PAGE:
halloween - 111.02.19

Everybody said it was one of the coldest Halloweens they can remember.  It probably wasn’t, but with the early blast of arctic air we had at the beginning of the week, and the leaves flash-frozen on the trees, it did seem unusually bitterly cold.  Yesterday, the first day of November, on an icicle sunny morning walk, crisply frozen yellow leaves stood upright in the snow.  I thought of that children’s game, freeze tag, and imagined the fallen leaves blowing across the ground, and then frozen in their tracks, as the cold front came down upon them, yelling, “freeze!”  We’ve had gorgeous late afternoons in which the sun has risen above the lake fog, flooding our living room in bright white light.  You have to sit with your back to it or you’ll be blinded.  And the new moon has been particularly spectacular, hanging first as a thin fingernail over the water, and last night, a yellow crescent, casting light all the way across the lake.  I could see it from my bed when I went to sleep, and, there is, perhaps, no softer way to let go of the day and move into the dark night.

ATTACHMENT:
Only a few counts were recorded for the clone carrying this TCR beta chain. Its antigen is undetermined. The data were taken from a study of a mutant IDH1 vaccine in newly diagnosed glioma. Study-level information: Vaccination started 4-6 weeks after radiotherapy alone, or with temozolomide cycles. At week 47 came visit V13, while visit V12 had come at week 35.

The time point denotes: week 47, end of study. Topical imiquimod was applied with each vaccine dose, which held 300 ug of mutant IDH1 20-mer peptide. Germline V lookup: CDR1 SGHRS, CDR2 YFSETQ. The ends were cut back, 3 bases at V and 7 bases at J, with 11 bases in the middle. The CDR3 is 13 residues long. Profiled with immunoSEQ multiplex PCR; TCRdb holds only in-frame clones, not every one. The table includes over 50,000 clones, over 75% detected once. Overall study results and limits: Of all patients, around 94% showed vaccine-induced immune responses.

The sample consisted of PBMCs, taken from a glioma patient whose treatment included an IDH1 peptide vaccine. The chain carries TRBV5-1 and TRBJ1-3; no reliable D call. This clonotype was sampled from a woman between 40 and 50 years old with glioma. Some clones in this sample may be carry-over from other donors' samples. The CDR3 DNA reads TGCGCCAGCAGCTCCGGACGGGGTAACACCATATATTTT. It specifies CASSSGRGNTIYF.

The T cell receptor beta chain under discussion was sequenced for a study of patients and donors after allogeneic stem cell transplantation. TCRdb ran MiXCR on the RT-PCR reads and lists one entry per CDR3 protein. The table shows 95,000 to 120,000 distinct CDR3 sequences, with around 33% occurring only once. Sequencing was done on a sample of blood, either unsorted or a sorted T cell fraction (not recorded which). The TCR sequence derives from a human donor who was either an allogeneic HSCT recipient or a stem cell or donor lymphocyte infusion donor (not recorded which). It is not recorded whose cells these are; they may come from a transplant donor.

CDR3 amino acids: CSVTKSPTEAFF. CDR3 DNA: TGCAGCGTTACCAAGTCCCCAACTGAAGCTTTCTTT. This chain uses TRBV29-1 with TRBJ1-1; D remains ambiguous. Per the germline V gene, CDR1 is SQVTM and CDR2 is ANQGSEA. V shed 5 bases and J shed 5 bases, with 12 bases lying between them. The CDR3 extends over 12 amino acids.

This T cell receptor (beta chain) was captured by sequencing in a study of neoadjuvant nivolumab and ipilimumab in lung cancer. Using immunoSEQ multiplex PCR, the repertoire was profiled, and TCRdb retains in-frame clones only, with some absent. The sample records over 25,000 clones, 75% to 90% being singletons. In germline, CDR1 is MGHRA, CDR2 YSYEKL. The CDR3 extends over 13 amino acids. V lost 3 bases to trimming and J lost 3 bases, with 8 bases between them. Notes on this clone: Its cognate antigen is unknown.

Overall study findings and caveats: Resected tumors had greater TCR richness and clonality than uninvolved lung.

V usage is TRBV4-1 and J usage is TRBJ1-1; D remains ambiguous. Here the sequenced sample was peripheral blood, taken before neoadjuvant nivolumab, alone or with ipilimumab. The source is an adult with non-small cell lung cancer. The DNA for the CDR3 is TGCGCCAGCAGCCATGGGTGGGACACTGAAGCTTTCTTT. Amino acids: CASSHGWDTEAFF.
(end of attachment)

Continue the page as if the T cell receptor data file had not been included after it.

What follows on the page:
And, dark it is, as we have now passed the midpoint between the fall equinox and the winter solstice.  The time change happens tonight, and thank goodness there will be more light in the morning for us early-early risers.  But, evenings will descend upon us quickly, and it’s the time of year when I always scurry home if I’m out and about, to get the fire going, the soup on the stove, and light the candles before all is black out the windows.  I’ve been dragging my feet in letting go of October, greedy for every single golden day before the gray cloud of November presses down upon us.  But, as often seems to happen once it turns into November, I’m ready to let it go, give in, and settle into this new season of wool blankets, fairy lights at the windows, candles on the table, stacks of books by my chair, and move into the old story of the darkest night.


Show’s over, folks. And didn’t October do
A bang-up job? Crisp breezes, full-throated cries
Of migrating geese, low-floating coral moon.
Nothing left but fool’s gold in the trees.
Did I love it enough, the full-throttle foliage,
While it lasted? Was I dazzled? The bees
Have up and quit their last-ditch flights of forage
And gone to shiver in their winter clusters.
Field mice hit the barns, big squirrels gorge
On busted chestnuts. A sky like hardened plaster
Hovers. The pasty river, its next of kin,
Coughs up reed grass fat as feather dusters.
Even the swarms of kids have given in
To winter’s big excuse, boxed-in allure:
TVs ricochet light behind pulled curtains.
The days throw up a closed sign around four.
The hapless customer who’d wanted something
Arrives to find lights out, a bolted door.





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